Mike Landman

Mike Landman

Observations On Business. Maybe a Little Preening. And A Few Lessons Learned.

Why don’t people use Compact Florescent lightbulbs?

As part of a webwide effort to help the plight of Compact Florescent lightbulbs, I am adding my 2 cents.

I think Seth probably has it right. At least partially. Compact Fluorescent (CF) light-bulbs do have a marketing problem. I’m not sure that problem is perceived difficulty of use though.

I think it’s a name problem.

"Florescent" is one of those words that make your skin crawl. At least if you are over 30. They are dim, harsh, ugly, crackling tubes hung from dropped ceilings overhead in school. Everyone over 30 has looked at themselves in the mirror under florescent lighting and cringed. They are full of chemicals. No. No one that has achieved so much as a full time job will do that to themselves.

But CF bulbs are different! The light is good! No chemicals! They last forever and make the world a better place!

No matter. They are "Florescent" lights and will not be tolerated. They need a name change.

Ask AirTran the power of a name change (remember ValueJet?). Ask the people who oppose the Death Tax how they feel about the Estate Tax. The hamburger industry well knows the magic the comes from making grease into "natural juices."

No, CF bulb, you will make little progress without a name change (at least in the next 25 years). It’s time for GreenBulbs, or Plasma Lighting to make its debut, and put Florescent Lightbulb out to pasture with Horseless Carriages.

Do it for the good of all mankind.


  1. Whisper Wels

    Hi I read your cool article titled, “Why don’t people use Compact Florescent lightbulbs?” and you are right – just wanted to share a little more on the marketing difficulties of CFLs.

    I started an online company called BulbMe, we are a first and very unique I might add. Listen to this…we are so passionate about people switching to compact fluorescents that we are offering free bulbs for callers, we have added educational resources, dropped our prices, partnered with a utility company, have a 24/7 customer care line to answer any and all questions regarding CFL, cold cathode and LED lighting, posted our cut pictures, added educational resources, green links, a link to supporters and opposers of global warming, cool environmental quotes and guess what? People are complaining about these bulbs all over the place in blogs.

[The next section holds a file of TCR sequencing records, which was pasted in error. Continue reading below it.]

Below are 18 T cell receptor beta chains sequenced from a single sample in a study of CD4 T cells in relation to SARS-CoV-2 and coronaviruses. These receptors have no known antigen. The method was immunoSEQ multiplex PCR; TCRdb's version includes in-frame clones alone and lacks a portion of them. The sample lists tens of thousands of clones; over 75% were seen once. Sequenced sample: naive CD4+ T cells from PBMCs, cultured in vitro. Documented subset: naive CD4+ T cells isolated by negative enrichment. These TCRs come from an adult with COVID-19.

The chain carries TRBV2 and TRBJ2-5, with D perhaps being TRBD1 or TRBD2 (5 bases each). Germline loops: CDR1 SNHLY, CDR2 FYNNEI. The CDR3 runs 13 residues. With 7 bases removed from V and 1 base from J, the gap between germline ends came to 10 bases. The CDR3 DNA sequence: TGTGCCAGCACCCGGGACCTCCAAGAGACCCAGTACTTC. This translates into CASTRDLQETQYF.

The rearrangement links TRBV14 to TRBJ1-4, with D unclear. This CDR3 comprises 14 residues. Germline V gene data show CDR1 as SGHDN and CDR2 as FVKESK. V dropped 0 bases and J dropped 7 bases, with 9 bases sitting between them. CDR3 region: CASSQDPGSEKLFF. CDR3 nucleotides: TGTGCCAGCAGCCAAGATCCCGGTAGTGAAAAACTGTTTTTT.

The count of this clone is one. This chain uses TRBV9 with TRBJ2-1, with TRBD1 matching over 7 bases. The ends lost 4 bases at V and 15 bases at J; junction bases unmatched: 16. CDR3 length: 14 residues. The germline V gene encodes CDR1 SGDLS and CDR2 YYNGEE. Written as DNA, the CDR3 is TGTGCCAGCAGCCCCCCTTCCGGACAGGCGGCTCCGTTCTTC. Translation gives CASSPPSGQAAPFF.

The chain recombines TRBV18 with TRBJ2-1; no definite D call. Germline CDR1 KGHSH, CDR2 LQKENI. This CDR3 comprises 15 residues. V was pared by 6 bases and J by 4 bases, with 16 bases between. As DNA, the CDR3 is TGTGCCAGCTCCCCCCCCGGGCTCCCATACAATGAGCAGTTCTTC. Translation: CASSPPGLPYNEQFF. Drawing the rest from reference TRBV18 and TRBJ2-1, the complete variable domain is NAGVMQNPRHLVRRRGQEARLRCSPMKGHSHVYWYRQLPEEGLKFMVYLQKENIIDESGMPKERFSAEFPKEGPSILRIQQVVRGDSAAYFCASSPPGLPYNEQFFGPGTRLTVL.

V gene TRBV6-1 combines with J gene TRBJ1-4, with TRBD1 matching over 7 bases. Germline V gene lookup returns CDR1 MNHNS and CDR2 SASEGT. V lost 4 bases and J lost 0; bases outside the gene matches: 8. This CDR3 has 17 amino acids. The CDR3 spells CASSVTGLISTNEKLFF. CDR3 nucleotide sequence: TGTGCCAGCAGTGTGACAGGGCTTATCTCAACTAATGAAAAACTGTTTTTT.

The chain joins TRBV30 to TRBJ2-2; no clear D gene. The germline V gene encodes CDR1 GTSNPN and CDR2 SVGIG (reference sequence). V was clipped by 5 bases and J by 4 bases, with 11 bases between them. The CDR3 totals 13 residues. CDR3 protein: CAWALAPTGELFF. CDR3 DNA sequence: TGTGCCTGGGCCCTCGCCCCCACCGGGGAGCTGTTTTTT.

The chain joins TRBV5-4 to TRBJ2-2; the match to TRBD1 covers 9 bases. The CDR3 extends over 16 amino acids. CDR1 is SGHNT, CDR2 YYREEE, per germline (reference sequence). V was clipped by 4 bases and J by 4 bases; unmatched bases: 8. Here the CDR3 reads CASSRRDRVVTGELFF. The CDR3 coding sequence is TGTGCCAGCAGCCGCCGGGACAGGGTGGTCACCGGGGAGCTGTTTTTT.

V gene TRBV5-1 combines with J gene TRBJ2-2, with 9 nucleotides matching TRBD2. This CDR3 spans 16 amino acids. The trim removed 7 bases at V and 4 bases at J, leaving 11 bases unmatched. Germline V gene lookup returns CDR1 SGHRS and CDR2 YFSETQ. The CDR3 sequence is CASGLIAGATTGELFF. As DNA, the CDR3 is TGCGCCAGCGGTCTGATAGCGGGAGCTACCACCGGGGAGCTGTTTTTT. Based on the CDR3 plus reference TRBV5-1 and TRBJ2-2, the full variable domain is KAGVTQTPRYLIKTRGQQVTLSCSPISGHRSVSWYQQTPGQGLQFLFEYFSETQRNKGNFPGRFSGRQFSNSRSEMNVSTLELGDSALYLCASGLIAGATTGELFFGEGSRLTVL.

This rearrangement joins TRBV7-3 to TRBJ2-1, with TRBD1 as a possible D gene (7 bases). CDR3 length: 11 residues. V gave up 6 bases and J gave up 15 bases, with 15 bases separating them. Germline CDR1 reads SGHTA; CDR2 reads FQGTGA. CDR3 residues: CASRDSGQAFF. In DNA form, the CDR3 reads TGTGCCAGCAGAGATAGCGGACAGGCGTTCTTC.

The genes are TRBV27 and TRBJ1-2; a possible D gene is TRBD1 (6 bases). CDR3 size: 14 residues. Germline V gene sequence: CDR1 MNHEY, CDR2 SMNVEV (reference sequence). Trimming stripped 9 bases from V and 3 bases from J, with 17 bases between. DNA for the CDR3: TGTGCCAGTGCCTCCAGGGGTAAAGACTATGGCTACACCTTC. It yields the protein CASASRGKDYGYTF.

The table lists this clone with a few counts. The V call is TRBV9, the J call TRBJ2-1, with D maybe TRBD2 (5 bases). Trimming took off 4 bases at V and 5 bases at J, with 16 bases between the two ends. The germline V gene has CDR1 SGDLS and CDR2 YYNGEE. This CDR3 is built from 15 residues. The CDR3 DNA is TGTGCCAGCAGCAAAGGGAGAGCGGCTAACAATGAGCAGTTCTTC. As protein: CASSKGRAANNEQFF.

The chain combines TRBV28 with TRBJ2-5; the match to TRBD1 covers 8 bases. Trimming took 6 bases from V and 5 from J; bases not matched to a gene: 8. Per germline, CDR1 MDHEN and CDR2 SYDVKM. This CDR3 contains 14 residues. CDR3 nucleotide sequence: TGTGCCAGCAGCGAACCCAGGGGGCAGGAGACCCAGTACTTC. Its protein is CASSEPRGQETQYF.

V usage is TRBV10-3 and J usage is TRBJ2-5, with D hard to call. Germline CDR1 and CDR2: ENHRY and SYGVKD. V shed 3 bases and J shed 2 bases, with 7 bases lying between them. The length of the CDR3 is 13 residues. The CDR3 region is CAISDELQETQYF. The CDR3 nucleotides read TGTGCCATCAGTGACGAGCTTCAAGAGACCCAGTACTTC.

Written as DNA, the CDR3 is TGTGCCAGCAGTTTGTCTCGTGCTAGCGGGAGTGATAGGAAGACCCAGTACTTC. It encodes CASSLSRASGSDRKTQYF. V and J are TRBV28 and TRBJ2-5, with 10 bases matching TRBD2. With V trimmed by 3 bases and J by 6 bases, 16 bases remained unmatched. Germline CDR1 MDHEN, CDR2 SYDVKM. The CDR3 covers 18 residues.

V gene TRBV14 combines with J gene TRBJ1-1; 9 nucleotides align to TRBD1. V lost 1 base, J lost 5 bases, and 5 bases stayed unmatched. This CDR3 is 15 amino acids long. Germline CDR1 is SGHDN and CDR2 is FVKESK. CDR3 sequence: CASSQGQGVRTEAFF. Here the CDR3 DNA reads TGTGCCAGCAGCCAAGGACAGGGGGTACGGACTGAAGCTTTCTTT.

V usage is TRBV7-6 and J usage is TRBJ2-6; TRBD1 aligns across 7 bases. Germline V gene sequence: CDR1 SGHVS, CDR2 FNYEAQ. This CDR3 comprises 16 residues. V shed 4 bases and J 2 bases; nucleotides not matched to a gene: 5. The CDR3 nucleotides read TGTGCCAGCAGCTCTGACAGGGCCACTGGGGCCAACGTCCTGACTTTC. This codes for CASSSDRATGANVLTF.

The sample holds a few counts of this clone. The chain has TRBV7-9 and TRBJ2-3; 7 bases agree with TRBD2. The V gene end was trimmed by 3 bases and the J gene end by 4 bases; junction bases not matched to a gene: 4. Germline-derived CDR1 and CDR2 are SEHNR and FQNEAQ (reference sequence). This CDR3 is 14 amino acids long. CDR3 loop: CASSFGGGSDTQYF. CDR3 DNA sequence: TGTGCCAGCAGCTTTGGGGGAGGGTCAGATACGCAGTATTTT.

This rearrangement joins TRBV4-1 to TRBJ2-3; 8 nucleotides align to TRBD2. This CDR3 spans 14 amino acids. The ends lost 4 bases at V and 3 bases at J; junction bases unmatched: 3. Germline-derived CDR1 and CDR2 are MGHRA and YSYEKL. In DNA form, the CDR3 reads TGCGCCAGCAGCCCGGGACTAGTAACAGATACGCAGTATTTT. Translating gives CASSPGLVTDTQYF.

I found out that these bulbs when manufactured at a certain stage are done by hand and big box retailers know it. They are cutting corners to get compact fluorescent bulbs built and out the door as quickly as possible so the average consumer can purchase them 10 for $10. Well, people are noticing the bulbs are flickering and not lasting as long as advertised. This is a tragedy because compact fluorescent bulbs are an affordable start in our effort to reduce global warming, save money and much more.

    My company BulbMe is small, we only have three employees but we’re trying and as long as this continues we are going to have a problem. LEDs are too expensive and take a long time to make as well as not providing enough lumen out put.

    Again, I enjoyed reading your blog and hopefully this brings a little more info from a new little online company trying to make a difference.

    All Good Energy Your Way,

    Whisper Wels
    Co-Founder, BulbMe LLC

  2. Ben Ostrowsky

    As much fun as it would be to suggest new names for CF bulbs (the Lite Bulb, the Curve, the nuTwist), you know from your own industry that consumers don’t want to have to care about the specifications of good technology; they just want to use it and have it work reliably.

    What we need is better epithets for the incandescent bulb: hot bulbs, dim bulbs, lotta-watt bulbs, 1900s bulbs.

    Again, think about your own industry. Ripple doesn’t offer “802.11b/g wireless Ethernet”, it offers Wi-Fi. If you want Internet access autoconfigured by DHCP, but using RJ-45-terminated cat-5 cabling at the physical layer, you can’t ask for that in two syllables.

    So just start saying “light bulb”. Forget the word ‘fluorescent’; from now on, it’s redundant. If you need to make a distinction between a light bulb and an incandescent light bulb, do so in those words. If you need to specify that you mean a 48-inch-long light bulb rather than a normal light bulb, say so.

    The “fluorescent light bulb” is dead; long live the “light bulb”!

  3. Dave

    From The people I talk with most people like the idea of compact fluorescent bulbs but they hate what they look like. Toshiba has licenseed a CFL bulb design to Maxlite that looks like a regular light bulbs but is a CFL. It has the same size and shape. They showed these 13 watt bulbs on the today show last year and they look good I even use it in my house because in my living room fixtures they look like a regular bulb and no one visting knows


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